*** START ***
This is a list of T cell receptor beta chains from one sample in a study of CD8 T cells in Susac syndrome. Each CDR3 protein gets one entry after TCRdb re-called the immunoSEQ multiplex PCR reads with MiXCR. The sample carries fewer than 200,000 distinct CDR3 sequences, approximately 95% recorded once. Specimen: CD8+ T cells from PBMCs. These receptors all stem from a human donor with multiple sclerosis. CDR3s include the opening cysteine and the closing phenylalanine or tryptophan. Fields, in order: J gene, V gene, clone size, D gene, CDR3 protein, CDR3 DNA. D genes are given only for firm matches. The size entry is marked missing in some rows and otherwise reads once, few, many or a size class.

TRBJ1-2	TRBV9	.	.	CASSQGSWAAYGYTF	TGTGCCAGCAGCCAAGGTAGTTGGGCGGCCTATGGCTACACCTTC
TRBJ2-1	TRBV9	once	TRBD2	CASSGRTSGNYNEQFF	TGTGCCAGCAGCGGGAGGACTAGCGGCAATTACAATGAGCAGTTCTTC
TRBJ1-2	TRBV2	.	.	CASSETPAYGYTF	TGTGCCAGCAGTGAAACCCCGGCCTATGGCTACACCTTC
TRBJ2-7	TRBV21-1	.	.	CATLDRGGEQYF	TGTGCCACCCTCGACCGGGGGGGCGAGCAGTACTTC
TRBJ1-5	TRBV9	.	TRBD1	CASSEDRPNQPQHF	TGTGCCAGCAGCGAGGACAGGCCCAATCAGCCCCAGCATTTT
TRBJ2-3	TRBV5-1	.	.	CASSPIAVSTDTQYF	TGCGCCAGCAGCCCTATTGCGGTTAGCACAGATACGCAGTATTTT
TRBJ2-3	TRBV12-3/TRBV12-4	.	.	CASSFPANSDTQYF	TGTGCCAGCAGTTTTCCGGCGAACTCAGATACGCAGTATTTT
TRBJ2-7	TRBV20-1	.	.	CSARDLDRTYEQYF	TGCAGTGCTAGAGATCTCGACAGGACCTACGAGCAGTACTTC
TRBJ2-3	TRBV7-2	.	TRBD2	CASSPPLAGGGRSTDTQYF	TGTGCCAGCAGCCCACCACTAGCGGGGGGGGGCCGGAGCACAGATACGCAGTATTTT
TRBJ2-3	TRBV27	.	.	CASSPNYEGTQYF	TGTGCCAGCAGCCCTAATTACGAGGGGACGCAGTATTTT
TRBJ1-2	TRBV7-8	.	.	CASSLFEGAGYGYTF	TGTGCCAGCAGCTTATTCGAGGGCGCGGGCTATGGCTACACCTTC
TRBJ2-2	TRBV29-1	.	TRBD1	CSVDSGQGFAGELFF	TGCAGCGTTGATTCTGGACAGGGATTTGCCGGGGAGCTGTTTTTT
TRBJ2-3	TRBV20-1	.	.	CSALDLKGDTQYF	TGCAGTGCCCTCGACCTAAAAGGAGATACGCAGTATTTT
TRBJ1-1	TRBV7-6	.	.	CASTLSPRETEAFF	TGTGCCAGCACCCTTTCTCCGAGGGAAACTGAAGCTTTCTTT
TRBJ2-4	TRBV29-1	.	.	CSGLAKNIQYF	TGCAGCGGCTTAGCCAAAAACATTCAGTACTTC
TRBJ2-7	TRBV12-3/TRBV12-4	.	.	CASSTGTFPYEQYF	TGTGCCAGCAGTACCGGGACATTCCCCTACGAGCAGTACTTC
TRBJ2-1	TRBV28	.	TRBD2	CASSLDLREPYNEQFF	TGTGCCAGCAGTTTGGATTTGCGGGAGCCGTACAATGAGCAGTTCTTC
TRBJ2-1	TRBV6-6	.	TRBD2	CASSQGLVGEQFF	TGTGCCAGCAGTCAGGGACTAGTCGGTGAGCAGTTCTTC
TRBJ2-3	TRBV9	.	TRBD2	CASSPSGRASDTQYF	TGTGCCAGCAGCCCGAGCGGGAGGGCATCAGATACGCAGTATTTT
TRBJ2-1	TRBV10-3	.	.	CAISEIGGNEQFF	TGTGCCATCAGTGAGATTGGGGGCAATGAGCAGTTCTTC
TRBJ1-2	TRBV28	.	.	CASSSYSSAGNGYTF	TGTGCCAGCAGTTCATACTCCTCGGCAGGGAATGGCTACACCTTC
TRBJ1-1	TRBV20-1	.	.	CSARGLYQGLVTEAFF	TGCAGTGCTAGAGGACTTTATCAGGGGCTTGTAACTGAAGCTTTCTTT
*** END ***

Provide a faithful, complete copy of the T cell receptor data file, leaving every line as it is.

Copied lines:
This is a list of T cell receptor beta chains from one sample in a study of CD8 T cells in Susac syndrome. Each CDR3 protein gets one entry after TCRdb re-called the immunoSEQ multiplex PCR reads with MiXCR. The sample carries fewer than 200,000 distinct CDR3 sequences, approximately 95% recorded once. Specimen: CD8+ T cells from PBMCs. These receptors all stem from a human donor with multiple sclerosis. CDR3s include the opening cysteine and the closing phenylalanine or tryptophan. Fields, in order: J gene, V gene, clone size, D gene, CDR3 protein, CDR3 DNA. D genes are given only for firm matches. The size entry is marked missing in some rows and otherwise reads once, few, many or a size class.

TRBJ1-2	TRBV9	.	.	CASSQGSWAAYGYTF	TGTGCCAGCAGCCAAGGTAGTTGGGCGGCCTATGGCTACACCTTC
TRBJ2-1	TRBV9	once	TRBD2	CASSGRTSGNYNEQFF	TGTGCCAGCAGCGGGAGGACTAGCGGCAATTACAATGAGCAGTTCTTC
TRBJ1-2	TRBV2	.	.	CASSETPAYGYTF	TGTGCCAGCAGTGAAACCCCGGCCTATGGCTACACCTTC
TRBJ2-7	TRBV21-1	.	.	CATLDRGGEQYF	TGTGCCACCCTCGACCGGGGGGGCGAGCAGTACTTC
TRBJ1-5	TRBV9	.	TRBD1	CASSEDRPNQPQHF	TGTGCCAGCAGCGAGGACAGGCCCAATCAGCCCCAGCATTTT
TRBJ2-3	TRBV5-1	.	.	CASSPIAVSTDTQYF	TGCGCCAGCAGCCCTATTGCGGTTAGCACAGATACGCAGTATTTT
TRBJ2-3	TRBV12-3/TRBV12-4	.	.	CASSFPANSDTQYF	TGTGCCAGCAGTTTTCCGGCGAACTCAGATACGCAGTATTTT
TRBJ2-7	TRBV20-1	.	.	CSARDLDRTYEQYF	TGCAGTGCTAGAGATCTCGACAGGACCTACGAGCAGTACTTC
TRBJ2-3	TRBV7-2	.	TRBD2	CASSPPLAGGGRSTDTQYF	TGTGCCAGCAGCCCACCACTAGCGGGGGGGGGCCGGAGCACAGATACGCAGTATTTT
TRBJ2-3	TRBV27	.	.	CASSPNYEGTQYF	TGTGCCAGCAGCCCTAATTACGAGGGGACGCAGTATTTT
TRBJ1-2	TRBV7-8	.	.	CASSLFEGAGYGYTF	TGTGCCAGCAGCTTATTCGAGGGCGCGGGCTATGGCTACACCTTC
TRBJ2-2	TRBV29-1	.	TRBD1	CSVDSGQGFAGELFF	TGCAGCGTTGATTCTGGACAGGGATTTGCCGGGGAGCTGTTTTTT
TRBJ2-3	TRBV20-1	.	.	CSALDLKGDTQYF	TGCAGTGCCCTCGACCTAAAAGGAGATACGCAGTATTTT
TRBJ1-1	TRBV7-6	.	.	CASTLSPRETEAFF	TGTGCCAGCACCCTTTCTCCGAGGGAAACTGAAGCTTTCTTT
TRBJ2-4	TRBV29-1	.	.	CSGLAKNIQYF	TGCAGCGGCTTAGCCAAAAACATTCAGTACTTC
TRBJ2-7	TRBV12-3/TRBV12-4	.	.	CASSTGTFPYEQYF	TGTGCCAGCAGTACCGGGACATTCCCCTACGAGCAGTACTTC
TRBJ2-1	TRBV28	.	TRBD2	CASSLDLREPYNEQFF	TGTGCCAGCAGTTTGGATTTGCGGGAGCCGTACAATGAGCAGTTCTTC
TRBJ2-1	TRBV6-6	.	TRBD2	CASSQGLVGEQFF	TGTGCCAGCAGTCAGGGACTAGTCGGTGAGCAGTTCTTC
TRBJ2-3	TRBV9	.	TRBD2	CASSPSGRASDTQYF	TGTGCCAGCAGCCCGAGCGGGAGGGCATCAGATACGCAGTATTTT
TRBJ2-1	TRBV10-3	.	.	CAISEIGGNEQFF	TGTGCCATCAGTGAGATTGGGGGCAATGAGCAGTTCTTC
TRBJ1-2	TRBV28	.	.	CASSSYSSAGNGYTF	TGTGCCAGCAGTTCATACTCCTCGGCAGGGAATGGCTACACCTTC
TRBJ1-1	TRBV20-1	.	.	CSARGLYQGLVTEAFF	TGCAGTGCTAGAGGACTTTATCAGGGGCTTGTAACTGAAGCTTTCTTT